John Hollenbeck: Different Drummer

John Hollenbeck

On the face of it, drummer John Hollenbeck and pianist Jean-Michel Pilc share little in common in terms of life history, even if they are both devoted music educators, performers and recording artists with recent albums on the same label, Sunnyside Records. Self-taught and a late-bloomer, the latter left his native Paris for the Big Apple; the former, in contrast, is a product of the school system who made his way from the Jazz Mecca to Berlin a decade ago to take up a teaching position. A consummate improviser, Pilc is an avowed interpreter of jazz evergreens (originals notwithstanding) who deftly takes them apart before putting them back together again in fresh and surprising ways; Hollenbeck, conversely, has established himself as a skilled composer with an original conception that belies easy categorization. A case in point is his large ensemble (see below), even his small group, the Claudia Quintet, two vehicles than enable him express his singular musical vision.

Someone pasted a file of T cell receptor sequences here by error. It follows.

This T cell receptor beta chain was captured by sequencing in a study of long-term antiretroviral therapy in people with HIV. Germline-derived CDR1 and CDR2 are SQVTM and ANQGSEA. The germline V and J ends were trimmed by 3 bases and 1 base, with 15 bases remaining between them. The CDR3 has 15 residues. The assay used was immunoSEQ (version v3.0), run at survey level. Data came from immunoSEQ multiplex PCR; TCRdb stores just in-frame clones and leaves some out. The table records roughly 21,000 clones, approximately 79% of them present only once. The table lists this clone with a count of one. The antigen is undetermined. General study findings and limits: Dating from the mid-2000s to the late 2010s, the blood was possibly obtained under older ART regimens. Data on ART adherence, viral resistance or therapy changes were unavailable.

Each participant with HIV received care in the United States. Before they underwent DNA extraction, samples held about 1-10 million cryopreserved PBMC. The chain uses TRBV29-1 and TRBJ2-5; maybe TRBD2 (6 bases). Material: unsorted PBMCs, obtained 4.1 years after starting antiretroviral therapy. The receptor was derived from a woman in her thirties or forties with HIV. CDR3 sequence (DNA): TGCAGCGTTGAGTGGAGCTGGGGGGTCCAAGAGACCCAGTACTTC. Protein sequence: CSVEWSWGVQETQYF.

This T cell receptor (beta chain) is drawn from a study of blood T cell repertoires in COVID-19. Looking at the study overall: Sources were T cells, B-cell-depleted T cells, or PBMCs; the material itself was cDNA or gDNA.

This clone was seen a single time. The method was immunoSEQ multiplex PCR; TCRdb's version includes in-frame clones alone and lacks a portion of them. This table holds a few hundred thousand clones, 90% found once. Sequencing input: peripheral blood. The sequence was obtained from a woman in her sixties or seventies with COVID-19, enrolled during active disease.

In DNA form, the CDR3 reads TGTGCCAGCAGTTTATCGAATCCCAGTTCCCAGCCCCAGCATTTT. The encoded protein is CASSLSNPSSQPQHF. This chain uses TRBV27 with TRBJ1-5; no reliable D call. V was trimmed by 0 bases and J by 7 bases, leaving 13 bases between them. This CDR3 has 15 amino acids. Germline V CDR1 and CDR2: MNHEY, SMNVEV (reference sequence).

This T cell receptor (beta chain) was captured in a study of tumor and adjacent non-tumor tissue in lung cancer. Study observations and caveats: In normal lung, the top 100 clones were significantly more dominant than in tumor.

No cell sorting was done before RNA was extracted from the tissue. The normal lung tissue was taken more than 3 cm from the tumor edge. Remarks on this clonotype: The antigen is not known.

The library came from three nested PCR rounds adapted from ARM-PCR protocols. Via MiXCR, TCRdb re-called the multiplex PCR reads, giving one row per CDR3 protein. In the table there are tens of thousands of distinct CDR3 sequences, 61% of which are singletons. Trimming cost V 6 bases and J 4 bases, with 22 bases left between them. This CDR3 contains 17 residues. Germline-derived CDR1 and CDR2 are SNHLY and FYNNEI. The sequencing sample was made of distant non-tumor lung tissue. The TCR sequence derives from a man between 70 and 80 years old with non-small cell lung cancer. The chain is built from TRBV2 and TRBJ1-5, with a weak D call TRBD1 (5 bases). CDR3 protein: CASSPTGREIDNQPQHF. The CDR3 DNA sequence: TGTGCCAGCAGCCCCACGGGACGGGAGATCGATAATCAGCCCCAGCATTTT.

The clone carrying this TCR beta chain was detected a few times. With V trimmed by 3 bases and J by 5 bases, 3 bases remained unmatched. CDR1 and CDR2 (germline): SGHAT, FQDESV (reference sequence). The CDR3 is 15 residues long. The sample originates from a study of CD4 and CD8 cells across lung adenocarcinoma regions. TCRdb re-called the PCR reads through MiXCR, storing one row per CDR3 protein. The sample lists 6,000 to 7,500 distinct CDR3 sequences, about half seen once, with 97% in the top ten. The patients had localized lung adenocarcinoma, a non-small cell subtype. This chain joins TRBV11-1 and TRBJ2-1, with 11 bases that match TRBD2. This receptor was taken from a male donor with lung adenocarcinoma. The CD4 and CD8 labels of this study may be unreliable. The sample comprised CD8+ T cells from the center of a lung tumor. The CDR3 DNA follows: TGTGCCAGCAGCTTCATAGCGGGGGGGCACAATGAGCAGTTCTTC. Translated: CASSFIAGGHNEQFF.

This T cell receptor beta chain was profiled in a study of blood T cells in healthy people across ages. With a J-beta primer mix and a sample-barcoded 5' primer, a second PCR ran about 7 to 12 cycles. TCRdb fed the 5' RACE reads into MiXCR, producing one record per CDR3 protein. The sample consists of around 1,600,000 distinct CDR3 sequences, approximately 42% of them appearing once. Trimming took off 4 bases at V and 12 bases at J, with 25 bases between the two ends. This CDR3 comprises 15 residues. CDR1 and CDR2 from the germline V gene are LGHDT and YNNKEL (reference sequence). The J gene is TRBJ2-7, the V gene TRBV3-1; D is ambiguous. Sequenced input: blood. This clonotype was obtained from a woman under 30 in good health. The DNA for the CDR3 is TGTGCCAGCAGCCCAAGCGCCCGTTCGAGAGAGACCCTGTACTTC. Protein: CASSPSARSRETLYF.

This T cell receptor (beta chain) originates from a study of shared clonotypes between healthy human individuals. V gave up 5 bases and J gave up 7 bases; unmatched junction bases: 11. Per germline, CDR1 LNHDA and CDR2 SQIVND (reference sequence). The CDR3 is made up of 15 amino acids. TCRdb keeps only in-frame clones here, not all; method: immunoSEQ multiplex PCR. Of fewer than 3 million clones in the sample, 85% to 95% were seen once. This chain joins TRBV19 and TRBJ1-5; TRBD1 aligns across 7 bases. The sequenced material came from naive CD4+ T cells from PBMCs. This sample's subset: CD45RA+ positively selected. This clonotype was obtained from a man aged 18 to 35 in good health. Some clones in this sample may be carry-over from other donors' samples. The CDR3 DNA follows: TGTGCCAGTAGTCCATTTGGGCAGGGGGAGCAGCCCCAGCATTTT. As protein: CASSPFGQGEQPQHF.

A New York State native, Hollenbeck was first encouraged by his older brother, also a percussionist. “Pat was my advisor,” he notes during a recent conversation. ‘When I was 12, he'd bring me all these LP's, and got me started. But he insisted I take a year of piano before going to drums.” Like his elder sibling, he enrolled at the Eastman School of Music, in Rochester, where he got “a good foundational education”, first as a classically trained percussionist, then on to a Master’s in its jazz program, completed in 1991.